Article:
Technisat Skystar USB 2 CI review

Satellite TV on your PC for the tech fearing

Technisat Skystar USB 2 CI
This external solution to satellite viewing on your PC is a great idea for those not willing to pull their PC apart

TechRadar Verdict

A very interesting device that allows those without a spare PCI slot or those who don't like pulling their PC to bits to watch satellite TV on their PC


  • +

    Built-in CI slot

  • +

    DVBViewer TE software very stable


  • -

    DiSEqC 1.2 not fully supported

  • -

    Unlike PC cards, takes up desk space

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The Technisat Skystar 2 is a 'desktop satellite' USB solution for those who don't want to open up their PCs. Powered by its own 'wall-wart', it's a well-specified unit with a CI slot for pay-TV.

Like a lot of other PC tuners, the Skystar 2 USB is compatible with both DVB-S2 and DVB-S services and supplied with its own handset. Also included is a cut-down 'Technisat edition' of DVBViewer, catering for viewing, timeshifting and recording TV.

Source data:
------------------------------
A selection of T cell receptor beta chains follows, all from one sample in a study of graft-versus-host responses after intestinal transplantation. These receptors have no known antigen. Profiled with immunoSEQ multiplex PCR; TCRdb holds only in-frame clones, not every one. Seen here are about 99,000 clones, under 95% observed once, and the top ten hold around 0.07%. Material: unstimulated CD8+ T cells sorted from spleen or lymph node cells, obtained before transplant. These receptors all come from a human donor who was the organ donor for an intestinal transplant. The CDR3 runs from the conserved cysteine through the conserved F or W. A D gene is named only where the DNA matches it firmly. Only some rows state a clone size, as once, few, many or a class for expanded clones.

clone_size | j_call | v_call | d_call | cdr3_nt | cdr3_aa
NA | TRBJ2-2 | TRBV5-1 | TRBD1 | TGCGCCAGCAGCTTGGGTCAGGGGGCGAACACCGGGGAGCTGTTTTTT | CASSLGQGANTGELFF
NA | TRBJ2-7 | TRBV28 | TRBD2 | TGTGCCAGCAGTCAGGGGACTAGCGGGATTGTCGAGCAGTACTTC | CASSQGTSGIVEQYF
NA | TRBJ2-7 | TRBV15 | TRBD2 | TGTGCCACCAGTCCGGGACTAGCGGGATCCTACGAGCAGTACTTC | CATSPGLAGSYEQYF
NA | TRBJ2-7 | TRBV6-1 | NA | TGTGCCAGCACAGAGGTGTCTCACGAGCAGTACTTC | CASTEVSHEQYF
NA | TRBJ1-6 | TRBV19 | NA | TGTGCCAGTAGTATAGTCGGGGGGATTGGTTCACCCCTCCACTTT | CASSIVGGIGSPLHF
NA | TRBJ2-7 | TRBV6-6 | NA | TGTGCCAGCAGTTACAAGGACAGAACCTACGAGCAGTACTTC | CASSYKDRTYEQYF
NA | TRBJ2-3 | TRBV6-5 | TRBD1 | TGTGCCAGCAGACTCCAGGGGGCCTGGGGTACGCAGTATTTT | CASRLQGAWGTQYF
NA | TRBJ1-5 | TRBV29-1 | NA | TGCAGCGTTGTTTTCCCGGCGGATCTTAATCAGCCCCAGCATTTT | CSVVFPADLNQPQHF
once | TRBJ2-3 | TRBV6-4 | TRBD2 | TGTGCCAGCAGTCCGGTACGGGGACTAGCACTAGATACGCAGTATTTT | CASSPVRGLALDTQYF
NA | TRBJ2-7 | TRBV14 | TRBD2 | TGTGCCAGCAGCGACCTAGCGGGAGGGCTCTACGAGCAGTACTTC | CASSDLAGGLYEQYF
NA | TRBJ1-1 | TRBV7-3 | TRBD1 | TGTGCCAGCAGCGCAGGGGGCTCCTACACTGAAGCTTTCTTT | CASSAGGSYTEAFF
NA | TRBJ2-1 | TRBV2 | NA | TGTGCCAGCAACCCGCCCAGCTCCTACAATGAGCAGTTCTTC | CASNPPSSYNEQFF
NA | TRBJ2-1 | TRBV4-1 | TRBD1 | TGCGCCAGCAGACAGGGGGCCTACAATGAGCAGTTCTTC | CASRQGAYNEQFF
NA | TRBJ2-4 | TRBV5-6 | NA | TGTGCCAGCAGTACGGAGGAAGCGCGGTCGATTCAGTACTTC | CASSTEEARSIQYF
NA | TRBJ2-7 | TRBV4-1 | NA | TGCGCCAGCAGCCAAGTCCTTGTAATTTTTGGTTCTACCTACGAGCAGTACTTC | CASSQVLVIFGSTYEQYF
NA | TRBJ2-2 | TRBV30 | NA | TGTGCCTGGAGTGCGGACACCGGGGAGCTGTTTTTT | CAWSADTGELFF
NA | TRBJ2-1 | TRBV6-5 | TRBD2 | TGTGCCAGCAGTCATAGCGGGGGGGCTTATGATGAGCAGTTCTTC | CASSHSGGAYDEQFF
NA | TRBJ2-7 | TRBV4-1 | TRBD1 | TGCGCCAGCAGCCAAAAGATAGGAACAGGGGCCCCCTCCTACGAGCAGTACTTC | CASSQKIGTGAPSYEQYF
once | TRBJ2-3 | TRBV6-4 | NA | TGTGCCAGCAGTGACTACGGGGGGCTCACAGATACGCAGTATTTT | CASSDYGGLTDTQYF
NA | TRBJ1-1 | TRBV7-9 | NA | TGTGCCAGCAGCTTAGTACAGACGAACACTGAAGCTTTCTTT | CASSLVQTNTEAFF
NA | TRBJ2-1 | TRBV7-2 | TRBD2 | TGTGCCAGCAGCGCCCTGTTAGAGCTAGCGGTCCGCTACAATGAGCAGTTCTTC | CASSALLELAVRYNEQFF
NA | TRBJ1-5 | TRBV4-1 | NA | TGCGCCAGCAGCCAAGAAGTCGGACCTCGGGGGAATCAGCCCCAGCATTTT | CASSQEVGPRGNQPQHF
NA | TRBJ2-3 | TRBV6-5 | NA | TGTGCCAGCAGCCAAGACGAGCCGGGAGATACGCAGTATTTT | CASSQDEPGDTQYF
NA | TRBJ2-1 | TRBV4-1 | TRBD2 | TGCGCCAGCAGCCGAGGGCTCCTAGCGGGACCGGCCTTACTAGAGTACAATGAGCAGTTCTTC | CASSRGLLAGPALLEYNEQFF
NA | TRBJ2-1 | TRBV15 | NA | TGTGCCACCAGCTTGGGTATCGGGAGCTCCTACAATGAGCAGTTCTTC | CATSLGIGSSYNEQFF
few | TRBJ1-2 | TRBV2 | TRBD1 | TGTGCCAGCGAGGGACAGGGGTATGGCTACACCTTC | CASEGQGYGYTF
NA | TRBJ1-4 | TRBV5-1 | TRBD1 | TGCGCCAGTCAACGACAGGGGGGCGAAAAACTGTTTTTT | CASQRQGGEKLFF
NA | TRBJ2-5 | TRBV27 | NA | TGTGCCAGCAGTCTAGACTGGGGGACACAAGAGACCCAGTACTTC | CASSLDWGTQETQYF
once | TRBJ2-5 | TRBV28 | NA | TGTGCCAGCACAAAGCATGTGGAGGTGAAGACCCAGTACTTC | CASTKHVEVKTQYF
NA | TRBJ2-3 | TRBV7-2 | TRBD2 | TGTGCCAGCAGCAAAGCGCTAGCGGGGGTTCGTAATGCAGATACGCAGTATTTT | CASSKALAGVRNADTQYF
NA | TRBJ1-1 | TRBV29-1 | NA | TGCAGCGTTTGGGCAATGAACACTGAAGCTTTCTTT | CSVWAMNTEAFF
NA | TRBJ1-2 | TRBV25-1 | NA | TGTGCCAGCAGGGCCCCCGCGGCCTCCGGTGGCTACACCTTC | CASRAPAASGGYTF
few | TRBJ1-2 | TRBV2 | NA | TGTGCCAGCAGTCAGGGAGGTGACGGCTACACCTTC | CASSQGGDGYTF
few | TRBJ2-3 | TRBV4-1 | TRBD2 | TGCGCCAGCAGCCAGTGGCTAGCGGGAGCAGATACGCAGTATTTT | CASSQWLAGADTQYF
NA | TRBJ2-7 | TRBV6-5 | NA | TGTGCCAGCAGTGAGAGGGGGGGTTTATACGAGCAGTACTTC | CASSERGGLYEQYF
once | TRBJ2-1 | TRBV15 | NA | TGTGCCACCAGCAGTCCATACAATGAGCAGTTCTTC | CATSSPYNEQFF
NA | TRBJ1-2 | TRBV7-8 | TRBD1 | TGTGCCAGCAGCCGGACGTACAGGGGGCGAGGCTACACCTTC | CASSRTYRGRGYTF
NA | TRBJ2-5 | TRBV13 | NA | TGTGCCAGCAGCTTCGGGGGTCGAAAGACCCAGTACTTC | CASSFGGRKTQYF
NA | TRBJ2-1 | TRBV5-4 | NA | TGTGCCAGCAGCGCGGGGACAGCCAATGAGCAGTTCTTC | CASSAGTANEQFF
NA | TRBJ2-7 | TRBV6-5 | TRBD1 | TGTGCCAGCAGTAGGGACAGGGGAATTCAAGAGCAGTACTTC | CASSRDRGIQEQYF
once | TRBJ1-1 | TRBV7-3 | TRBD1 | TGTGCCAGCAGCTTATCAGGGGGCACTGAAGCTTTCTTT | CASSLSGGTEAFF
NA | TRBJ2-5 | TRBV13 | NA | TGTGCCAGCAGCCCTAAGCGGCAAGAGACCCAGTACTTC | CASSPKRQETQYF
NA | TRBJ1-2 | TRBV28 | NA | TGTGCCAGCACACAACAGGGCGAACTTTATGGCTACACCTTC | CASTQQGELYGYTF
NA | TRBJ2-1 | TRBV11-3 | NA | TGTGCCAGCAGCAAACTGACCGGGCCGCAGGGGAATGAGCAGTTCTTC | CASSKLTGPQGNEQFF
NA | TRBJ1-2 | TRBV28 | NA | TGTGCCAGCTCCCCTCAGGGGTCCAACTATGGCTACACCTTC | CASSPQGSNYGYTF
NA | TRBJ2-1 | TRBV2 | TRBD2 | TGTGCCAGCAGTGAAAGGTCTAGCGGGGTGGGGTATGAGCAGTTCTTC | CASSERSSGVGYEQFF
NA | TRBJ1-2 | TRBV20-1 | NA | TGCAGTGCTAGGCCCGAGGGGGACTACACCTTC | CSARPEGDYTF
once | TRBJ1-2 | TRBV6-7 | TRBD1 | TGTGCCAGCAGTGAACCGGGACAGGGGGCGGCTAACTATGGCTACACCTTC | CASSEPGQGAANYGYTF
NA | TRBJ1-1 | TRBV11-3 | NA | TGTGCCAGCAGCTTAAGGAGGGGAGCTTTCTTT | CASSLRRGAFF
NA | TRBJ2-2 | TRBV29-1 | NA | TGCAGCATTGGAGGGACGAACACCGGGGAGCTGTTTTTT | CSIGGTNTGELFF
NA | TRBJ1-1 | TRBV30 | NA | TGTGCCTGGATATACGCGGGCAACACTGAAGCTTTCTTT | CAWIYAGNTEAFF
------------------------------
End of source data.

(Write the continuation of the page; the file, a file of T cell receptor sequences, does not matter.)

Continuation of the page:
It supports both now-and-next and 7-day EPGs and incorporates an excellent timer. Text-searching and favourites makes locating a specific channel easy. DVBViewer TE also supports the Skystar 2 USB's CI and DiSEqC 1.0 capabilities.

The Skystar 2 is actually compatible with 1.2 (and thus motorised dishes) but the only other version supported by TE is USALS, which doesn't give you manual dish control (as catered for by the 'full' DVBViewer Professional). TE also makes provision for playback of multimedia files.

The software, which has been around a long time, is remarkably stable. Even with one tuner you can record/view different channels, provided they're on the same transponder.

Our early review sample was supplied with beta software – the drivers are installed, followed by DVBViewer (there's also Mainconcept's Eve2 video-editing application, should you need it). Those drivers are BDA-compliant, by the way, and will thus work with other suitable digital TV software.

Searching for channels was pretty nippy, a full scan of Astra taking less than four minutes. Picture and sound quality, with SD and HDTV channels alike, could not be faulted – even full-screen playback was superb (you'll need a fast PC if you're doing this with HDTV, though).

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